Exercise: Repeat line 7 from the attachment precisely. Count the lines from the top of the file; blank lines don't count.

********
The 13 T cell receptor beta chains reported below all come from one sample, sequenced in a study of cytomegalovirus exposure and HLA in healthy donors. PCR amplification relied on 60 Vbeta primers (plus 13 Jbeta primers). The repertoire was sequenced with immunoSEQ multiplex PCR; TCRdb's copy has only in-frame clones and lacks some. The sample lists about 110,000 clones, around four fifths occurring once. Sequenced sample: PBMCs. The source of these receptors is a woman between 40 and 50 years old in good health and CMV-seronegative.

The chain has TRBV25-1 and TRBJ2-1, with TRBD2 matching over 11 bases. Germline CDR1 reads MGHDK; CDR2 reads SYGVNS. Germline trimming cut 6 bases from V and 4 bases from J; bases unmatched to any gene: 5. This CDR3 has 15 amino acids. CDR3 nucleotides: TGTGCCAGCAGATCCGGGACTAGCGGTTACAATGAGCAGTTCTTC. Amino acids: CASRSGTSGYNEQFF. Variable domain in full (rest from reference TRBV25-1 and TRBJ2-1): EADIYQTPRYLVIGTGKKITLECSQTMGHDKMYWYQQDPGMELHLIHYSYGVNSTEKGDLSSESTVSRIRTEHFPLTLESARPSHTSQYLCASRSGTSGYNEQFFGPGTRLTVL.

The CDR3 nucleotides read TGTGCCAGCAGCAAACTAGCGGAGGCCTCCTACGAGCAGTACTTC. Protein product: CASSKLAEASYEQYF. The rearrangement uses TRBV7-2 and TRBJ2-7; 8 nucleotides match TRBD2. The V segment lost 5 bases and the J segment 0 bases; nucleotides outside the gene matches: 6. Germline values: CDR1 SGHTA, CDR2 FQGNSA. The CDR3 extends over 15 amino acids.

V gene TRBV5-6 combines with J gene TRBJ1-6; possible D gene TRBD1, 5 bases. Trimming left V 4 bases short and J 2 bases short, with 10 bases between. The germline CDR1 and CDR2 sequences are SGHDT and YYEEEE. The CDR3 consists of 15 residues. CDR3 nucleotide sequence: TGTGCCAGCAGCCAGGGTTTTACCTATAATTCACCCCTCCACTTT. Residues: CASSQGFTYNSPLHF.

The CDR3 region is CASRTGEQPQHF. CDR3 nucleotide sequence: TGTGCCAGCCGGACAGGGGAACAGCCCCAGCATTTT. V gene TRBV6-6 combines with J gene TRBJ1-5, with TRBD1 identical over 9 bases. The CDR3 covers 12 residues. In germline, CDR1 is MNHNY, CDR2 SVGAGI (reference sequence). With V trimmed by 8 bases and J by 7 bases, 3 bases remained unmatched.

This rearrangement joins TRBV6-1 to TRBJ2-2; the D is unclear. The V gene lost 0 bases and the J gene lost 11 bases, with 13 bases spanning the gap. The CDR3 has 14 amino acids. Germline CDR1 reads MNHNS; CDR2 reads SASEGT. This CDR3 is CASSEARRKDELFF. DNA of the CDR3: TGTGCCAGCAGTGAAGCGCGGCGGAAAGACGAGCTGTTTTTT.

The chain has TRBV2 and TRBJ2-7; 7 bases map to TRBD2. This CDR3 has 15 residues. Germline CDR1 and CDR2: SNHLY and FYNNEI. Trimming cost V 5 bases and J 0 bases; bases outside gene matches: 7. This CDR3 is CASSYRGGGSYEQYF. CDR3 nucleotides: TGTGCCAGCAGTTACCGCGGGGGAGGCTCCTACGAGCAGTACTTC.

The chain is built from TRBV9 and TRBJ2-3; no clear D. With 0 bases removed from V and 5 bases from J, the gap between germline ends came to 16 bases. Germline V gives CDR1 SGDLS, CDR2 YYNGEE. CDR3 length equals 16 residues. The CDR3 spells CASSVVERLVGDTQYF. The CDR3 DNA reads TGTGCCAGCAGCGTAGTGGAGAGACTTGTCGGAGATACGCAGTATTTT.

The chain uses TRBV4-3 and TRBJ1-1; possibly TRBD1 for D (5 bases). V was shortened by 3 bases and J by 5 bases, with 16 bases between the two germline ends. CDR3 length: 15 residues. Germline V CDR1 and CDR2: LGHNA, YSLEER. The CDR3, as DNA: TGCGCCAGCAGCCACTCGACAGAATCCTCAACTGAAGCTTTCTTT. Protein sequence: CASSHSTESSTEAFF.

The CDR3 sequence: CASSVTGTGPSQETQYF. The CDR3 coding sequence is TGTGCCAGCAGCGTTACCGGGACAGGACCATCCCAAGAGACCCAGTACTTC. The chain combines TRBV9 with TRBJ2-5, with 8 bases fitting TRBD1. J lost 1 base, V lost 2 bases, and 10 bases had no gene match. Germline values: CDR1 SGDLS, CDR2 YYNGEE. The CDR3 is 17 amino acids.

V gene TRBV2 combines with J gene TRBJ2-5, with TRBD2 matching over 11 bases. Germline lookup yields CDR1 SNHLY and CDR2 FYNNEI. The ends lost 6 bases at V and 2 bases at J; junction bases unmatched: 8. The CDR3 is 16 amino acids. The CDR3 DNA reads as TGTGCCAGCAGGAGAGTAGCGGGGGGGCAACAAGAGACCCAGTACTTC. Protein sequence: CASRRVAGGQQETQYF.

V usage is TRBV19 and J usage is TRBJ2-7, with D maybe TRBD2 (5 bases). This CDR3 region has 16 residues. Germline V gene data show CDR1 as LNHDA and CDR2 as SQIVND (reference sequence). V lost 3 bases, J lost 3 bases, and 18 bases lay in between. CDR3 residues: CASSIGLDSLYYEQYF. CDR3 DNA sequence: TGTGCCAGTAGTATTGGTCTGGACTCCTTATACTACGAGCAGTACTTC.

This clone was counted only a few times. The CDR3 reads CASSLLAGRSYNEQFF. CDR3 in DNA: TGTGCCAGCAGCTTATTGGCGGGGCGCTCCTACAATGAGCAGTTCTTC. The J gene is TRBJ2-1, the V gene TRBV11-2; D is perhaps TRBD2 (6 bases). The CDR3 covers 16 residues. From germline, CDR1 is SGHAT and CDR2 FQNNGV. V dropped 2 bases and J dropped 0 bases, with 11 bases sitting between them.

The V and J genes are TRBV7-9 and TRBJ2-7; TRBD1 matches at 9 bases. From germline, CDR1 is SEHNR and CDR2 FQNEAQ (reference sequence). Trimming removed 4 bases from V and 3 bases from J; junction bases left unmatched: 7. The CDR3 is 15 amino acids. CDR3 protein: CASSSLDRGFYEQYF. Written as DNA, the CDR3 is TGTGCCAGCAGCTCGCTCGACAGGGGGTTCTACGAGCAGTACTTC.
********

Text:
The chain has TRBV2 and TRBJ2-7; 7 bases map to TRBD2. This CDR3 has 15 residues. Germline CDR1 and CDR2: SNHLY and FYNNEI. Trimming cost V 5 bases and J 0 bases; bases outside gene matches: 7. This CDR3 is CASSYRGGGSYEQYF. CDR3 nucleotides: TGTGCCAGCAGTTACCGCGGGGGAGGCTCCTACGAGCAGTACTTC.